Favorite Sermon Add to Playlist
Photo of Jud Lake

Ellen White and the Civil War- Part 1

Jud Lake


Jud Lake is Professor of Preaching and Adventist Studies in the School of Religion at Southern Adventist University where he has taught since 1997. He is a passionate advocate of Ellen White's prophetic ministry and directs the Institute for the Study of Ellen G. White and Adventist Heritage. Addtionally, he has written numerous scholarly and professional articles, authored the book, Ellen White Under Fire, and edits the website, ellenwhiteanswers.org.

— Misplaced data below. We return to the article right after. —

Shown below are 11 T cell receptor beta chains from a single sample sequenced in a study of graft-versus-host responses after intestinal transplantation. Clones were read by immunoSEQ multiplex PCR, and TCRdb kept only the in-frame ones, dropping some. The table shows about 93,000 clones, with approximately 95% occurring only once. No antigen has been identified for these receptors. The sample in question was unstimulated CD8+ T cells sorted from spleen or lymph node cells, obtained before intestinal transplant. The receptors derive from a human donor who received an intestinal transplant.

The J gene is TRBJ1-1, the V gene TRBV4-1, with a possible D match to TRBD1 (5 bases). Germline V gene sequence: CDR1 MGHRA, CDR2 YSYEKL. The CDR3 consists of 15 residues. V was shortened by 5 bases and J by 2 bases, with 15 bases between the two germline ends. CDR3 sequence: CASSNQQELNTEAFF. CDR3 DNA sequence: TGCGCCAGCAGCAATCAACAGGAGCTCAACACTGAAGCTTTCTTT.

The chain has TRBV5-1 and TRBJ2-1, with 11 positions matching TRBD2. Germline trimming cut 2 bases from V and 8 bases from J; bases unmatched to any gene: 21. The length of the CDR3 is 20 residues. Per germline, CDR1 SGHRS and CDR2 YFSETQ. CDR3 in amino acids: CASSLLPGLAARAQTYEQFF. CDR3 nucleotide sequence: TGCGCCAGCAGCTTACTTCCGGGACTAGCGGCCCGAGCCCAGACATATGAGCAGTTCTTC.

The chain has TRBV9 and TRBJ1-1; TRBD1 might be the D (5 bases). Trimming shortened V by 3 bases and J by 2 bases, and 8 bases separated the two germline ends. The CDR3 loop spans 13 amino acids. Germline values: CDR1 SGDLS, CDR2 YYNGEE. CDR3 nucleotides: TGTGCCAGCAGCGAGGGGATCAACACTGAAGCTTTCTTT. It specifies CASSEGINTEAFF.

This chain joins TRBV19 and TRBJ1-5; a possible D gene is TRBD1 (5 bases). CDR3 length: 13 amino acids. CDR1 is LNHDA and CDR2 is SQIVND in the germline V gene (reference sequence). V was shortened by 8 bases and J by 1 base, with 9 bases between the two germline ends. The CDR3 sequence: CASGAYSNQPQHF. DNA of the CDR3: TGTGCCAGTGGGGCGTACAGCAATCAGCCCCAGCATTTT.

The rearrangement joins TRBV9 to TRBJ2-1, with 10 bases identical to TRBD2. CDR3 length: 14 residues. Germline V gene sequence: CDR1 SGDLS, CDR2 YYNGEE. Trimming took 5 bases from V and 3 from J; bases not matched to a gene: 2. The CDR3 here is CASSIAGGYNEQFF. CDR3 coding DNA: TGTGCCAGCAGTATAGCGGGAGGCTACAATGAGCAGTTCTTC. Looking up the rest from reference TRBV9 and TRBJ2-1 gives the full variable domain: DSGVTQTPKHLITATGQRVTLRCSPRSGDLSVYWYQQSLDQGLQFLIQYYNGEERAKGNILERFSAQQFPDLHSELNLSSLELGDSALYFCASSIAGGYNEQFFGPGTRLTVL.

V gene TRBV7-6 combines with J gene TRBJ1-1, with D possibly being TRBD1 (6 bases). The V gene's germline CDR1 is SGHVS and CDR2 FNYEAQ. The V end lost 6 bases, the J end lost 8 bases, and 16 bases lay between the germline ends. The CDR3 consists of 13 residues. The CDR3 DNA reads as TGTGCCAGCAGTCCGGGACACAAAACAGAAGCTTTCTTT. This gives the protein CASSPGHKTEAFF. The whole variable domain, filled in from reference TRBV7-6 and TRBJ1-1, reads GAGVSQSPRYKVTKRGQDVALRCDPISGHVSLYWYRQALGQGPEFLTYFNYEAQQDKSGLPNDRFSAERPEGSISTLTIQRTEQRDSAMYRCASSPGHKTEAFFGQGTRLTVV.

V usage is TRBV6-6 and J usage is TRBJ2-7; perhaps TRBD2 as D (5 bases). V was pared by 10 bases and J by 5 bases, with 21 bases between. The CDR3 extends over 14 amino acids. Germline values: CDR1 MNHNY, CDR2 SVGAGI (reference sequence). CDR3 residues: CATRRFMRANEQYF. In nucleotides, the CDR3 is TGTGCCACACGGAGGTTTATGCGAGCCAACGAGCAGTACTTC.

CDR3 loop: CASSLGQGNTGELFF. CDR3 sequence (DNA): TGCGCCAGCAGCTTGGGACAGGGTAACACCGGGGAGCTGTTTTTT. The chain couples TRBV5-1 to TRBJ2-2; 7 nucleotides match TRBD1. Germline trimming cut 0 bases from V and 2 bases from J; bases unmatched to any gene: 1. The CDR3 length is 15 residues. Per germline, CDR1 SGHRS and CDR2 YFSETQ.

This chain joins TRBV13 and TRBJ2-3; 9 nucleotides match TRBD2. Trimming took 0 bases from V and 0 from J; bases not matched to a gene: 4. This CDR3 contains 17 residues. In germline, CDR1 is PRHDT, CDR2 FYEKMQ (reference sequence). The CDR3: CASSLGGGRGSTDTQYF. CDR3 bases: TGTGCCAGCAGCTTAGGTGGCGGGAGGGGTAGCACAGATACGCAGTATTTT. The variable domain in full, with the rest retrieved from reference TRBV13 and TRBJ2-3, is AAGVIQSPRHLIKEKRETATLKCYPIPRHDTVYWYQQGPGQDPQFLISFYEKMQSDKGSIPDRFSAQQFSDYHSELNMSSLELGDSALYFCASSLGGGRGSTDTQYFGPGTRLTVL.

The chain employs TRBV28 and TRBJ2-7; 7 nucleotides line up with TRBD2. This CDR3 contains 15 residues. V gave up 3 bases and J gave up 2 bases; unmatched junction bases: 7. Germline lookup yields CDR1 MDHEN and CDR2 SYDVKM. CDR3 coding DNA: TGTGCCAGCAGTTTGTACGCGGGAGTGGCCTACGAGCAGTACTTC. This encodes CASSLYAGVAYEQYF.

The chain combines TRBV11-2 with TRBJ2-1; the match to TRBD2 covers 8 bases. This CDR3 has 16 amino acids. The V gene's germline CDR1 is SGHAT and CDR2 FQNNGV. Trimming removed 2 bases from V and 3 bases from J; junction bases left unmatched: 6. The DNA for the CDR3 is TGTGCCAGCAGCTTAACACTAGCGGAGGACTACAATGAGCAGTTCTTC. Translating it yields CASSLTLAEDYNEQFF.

• October 22, 2016
    2:00 PM
Logo of Creative Commons BY-NC-ND 3.0 (US)

Copyright ©2016 AudioVerse.

Free sharing permitted under the Creative Commons BY-NC-ND 3.0 (US) license.

The ideas in this recording are those of its contributors and may not necessarily reflect the views of AudioVerse.


Audio Downloads


This transcript may be automatically generated